- Don't Eat with Elbows on the Table. ...
- Slurp While Eating Noodles and Drinking Tea. ...
- No Leftovers is Basic Etiquette.
1. Deny it politely - This is considered quite polite in japan, and is what most Japanese would do if you complimented them. 2. Thank them - This is also quite polite, especially when it your the compliment is quite obviously true.
What does NOMU mean in Japanese? ›
Conjugation of Japanese verb nomu - to drink 飲むWhat is Taberu? ›
Conjugation of Japanese verb taberu - to eat 食べるWhat is Tabemashita? ›
As you can see above, ” tabemashita ” means , “I ate” in Japanese. “I ate ~ ” is simply said, ” ~ o tabemashita” in Japanese. Let's try making some sentences using the words below.What do Japanese eat every day? ›
The diet is rich in steamed rice, noodles, fish, tofu, natto, seaweed, and fresh, cooked, or pickled fruits and vegetables but low in added sugars and fats. It may also contain some eggs, dairy, or meat, although these typically make up a small part of the diet.What is Japanese breakfast? ›
Typically, a traditional Japanese breakfast consists of steamed rice, miso soup, a protein such as grilled fish, and various side dishes.What is a famous Japanese saying? ›
Don't give up.” 七転び八起き (nana korobi ya oki) English Translation: “Fall seven times, get up eight.” This is definitely one of the most famous Japanese proverbs. You've probably heard the English version: “If at first you don't succeed, try and try again.” It's another phrase that means “don't give up!”What is Yosh in Japanese? ›
This phrase means something like, “OK, I'm going for it,” or “I'll do my best.” A Japanese would say “Ganbarimasu” before taking a test or leaving the house for a job interview.
Japan's most internationally famous dish, sushi is also internationally misunderstood. Most people are mistaken in believing that sushi is simply raw fish. Rather, good sushi is a vigilant combination of vinegared rice, raw fish and vegetables and comes in many different forms.What does Gochisousamadeshita mean? ›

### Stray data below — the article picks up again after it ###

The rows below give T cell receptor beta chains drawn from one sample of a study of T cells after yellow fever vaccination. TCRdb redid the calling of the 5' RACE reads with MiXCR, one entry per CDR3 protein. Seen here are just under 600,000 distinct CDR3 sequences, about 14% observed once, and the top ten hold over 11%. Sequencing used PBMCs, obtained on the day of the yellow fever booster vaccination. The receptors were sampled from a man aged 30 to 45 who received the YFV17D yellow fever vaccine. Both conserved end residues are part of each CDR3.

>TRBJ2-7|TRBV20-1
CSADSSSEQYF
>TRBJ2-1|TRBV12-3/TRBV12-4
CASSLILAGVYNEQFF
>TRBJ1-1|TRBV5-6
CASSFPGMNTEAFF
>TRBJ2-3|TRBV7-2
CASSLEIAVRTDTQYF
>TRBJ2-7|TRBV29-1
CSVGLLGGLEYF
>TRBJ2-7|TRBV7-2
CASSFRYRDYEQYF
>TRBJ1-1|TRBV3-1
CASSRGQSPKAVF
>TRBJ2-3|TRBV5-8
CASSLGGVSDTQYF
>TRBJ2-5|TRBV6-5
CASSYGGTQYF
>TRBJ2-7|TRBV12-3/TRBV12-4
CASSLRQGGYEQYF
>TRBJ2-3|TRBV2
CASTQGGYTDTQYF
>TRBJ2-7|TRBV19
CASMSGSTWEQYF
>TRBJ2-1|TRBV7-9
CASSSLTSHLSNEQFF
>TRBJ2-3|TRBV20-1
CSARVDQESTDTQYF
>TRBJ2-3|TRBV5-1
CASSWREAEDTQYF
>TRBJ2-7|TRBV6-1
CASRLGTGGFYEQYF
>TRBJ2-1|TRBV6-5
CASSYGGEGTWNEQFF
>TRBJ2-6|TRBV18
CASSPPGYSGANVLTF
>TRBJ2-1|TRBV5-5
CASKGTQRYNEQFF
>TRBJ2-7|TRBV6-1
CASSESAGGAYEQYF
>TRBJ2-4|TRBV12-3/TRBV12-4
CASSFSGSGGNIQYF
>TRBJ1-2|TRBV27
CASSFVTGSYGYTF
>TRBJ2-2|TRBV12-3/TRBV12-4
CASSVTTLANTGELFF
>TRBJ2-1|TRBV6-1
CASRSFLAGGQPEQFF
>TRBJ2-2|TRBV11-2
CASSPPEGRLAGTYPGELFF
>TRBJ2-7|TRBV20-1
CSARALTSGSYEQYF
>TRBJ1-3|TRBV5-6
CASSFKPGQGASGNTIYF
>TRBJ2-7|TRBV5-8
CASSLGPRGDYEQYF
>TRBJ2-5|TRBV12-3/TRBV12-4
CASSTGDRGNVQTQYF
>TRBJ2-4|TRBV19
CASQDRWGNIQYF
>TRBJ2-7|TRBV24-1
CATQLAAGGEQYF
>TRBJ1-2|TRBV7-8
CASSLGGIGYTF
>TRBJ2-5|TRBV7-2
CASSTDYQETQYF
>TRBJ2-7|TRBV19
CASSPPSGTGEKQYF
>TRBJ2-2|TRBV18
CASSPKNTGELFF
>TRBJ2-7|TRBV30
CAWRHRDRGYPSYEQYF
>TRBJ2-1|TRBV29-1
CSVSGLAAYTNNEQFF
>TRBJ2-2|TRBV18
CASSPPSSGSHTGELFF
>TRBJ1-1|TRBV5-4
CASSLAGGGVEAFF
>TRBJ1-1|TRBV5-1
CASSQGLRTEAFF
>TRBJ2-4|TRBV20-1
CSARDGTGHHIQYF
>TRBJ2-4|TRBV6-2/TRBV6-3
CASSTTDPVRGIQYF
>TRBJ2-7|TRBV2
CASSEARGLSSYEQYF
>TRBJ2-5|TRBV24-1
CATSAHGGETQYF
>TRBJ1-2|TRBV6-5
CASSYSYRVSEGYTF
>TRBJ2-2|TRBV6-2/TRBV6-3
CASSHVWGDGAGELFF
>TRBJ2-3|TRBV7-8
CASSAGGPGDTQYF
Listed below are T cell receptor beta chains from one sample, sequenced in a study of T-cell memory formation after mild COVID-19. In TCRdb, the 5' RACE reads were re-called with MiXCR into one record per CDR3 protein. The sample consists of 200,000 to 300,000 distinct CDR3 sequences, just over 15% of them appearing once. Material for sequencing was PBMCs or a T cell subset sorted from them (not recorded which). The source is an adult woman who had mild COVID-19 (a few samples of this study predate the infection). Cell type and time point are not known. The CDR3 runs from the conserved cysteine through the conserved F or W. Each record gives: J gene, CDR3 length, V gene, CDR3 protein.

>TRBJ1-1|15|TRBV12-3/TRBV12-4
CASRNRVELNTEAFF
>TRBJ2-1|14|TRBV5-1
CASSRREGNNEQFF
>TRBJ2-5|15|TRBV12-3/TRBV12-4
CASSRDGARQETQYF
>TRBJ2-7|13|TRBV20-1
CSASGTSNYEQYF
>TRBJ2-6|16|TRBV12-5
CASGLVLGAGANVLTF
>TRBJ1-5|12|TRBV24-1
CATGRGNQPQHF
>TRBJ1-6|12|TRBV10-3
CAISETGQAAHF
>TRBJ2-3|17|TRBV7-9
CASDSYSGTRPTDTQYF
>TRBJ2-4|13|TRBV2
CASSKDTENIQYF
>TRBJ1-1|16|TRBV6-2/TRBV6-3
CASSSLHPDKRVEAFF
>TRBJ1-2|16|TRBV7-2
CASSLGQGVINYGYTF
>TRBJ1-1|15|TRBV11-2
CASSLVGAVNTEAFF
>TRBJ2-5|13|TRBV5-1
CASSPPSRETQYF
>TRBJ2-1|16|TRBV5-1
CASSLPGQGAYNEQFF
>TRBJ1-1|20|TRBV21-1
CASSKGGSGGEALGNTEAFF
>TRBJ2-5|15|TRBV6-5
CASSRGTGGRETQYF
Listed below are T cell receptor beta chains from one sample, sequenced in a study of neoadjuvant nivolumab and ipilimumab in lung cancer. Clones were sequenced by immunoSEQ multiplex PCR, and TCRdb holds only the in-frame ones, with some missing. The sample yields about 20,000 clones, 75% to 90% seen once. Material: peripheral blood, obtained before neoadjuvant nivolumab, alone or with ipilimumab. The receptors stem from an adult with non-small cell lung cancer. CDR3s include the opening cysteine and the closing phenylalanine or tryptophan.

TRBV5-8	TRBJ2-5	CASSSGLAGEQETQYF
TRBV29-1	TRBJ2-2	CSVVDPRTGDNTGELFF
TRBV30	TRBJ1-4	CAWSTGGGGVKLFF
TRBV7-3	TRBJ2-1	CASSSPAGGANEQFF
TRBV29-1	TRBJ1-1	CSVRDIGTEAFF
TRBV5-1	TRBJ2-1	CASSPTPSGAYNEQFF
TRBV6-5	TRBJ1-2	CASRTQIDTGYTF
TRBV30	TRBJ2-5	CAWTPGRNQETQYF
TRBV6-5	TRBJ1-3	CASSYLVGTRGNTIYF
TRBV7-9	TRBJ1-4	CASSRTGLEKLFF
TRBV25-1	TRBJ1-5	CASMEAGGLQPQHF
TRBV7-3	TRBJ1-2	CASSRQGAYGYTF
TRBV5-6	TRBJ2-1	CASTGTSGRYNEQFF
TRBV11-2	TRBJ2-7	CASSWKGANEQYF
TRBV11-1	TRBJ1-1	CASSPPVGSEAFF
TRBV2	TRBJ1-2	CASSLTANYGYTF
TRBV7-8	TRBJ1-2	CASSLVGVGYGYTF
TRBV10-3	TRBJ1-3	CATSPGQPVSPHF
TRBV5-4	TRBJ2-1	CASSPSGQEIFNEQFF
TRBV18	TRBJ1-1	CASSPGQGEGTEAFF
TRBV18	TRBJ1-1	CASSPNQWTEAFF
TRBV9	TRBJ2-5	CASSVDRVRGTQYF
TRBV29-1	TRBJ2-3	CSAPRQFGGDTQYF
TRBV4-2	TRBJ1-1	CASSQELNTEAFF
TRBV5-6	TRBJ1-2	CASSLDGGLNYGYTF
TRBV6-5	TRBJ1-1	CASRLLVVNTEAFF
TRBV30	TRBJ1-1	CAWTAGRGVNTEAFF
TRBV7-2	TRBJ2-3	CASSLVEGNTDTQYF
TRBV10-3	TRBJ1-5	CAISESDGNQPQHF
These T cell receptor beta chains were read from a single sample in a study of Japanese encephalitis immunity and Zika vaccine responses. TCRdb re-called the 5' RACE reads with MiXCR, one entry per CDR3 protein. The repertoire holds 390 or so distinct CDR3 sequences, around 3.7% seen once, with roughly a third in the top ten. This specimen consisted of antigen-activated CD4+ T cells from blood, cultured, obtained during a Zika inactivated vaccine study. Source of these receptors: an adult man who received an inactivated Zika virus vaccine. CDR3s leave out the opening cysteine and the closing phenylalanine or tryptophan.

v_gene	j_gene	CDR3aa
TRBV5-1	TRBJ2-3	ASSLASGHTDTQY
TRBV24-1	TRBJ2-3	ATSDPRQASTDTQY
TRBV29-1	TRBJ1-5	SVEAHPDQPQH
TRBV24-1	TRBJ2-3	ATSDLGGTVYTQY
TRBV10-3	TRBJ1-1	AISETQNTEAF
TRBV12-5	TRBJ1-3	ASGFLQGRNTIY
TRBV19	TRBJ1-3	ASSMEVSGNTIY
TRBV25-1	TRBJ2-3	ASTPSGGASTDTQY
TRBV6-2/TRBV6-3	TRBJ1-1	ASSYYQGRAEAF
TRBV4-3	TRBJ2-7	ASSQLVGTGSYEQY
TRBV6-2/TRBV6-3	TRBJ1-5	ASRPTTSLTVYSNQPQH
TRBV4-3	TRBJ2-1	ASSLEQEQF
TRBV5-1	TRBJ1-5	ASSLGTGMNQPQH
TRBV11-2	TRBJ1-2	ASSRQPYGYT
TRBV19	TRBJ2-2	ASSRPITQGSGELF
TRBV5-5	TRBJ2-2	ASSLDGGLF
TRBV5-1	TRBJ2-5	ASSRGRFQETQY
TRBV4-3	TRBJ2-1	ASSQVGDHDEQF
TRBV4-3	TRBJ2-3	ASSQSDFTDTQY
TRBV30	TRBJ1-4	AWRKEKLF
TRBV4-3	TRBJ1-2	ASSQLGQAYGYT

When a question that goes “What is gochisou?” is posed to a Japanese, he/she would answer “a good meal”. When Japanese people truly enjoyed the meal and loved to express their heartfelt thanks, they would use “Gochisousamadeshita!”. Clapping hands together again. “Gochisousamadeshita!”What do Japanese say before drinking? ›
The easiest way to say cheers in Japanese is with an enthusiastic kanpai! (sounds like "gahn-pie"). You may hear banzai! shouted at some point, but leave that for some frenzied moment later.
How do you thank a Japanese chef? ›
Domo arigato gozaimasta: Similar to “domo sumimasen” or “domo arigato gozaimasu”, but said after the completion of a meal or activity, rather than during such activity. Oishikatta desu: This is the Japanese way to say “it was delicious”, commonly said to a chef following a meal.How do you say thank you in Japanese restaurant? ›
Saying Thank You in Japanese
Arigato: A standard “thank you”. Domo: A less polite, more informal way to say “thank you”. Domo arigato: A more polite alternative to “arigato”, the equivalent of saying “thank you very much”. Domo sumimasen: A very polite “thank you”.
' I must shout, 'Irashaimasu' (Japanese for welcome).What do Japanese people say when you walk into a store? ›
Within minutes of entering Japan, virtually all tourists encounter the phrase “Irasshaimase!” (いらっしゃいませ！), meaning “Welcome to the store!” or “Come on in!.”What is Ganbatte? ›
Ganbare/ganbatte is often translated as 'good luck', 'do your best' or 'break a leg', but as will be discussed in this article, there's more to it than that.Is Kudasai rude? ›
Kudasai is not rude in any sense but one does have to be careful with the type of Japanese you use in different situations. You just need to know how to use the Japanese you knoe correctly, who to use them with, and when the appropriate time to use it is.Are U OK Japanese? ›
大丈夫ですか？ (daijōbu desu ka?) is probably the most natural way to ask, “are you okay?” in Japanese.What is Gojuon in Japanese? ›
In the Japanese language, the gojūon (五十音, Japanese pronunciation: [ɡo(d)ʑɯꜜːoɴ], lit. "fifty sounds") is a traditional system ordering kana characters by their component phonemes, roughly analogous to alphabetical order. The "fifty" (gojū) in its name refers to the 5×10 grid in which the characters are displayed.What does hitotsu mean in English? ›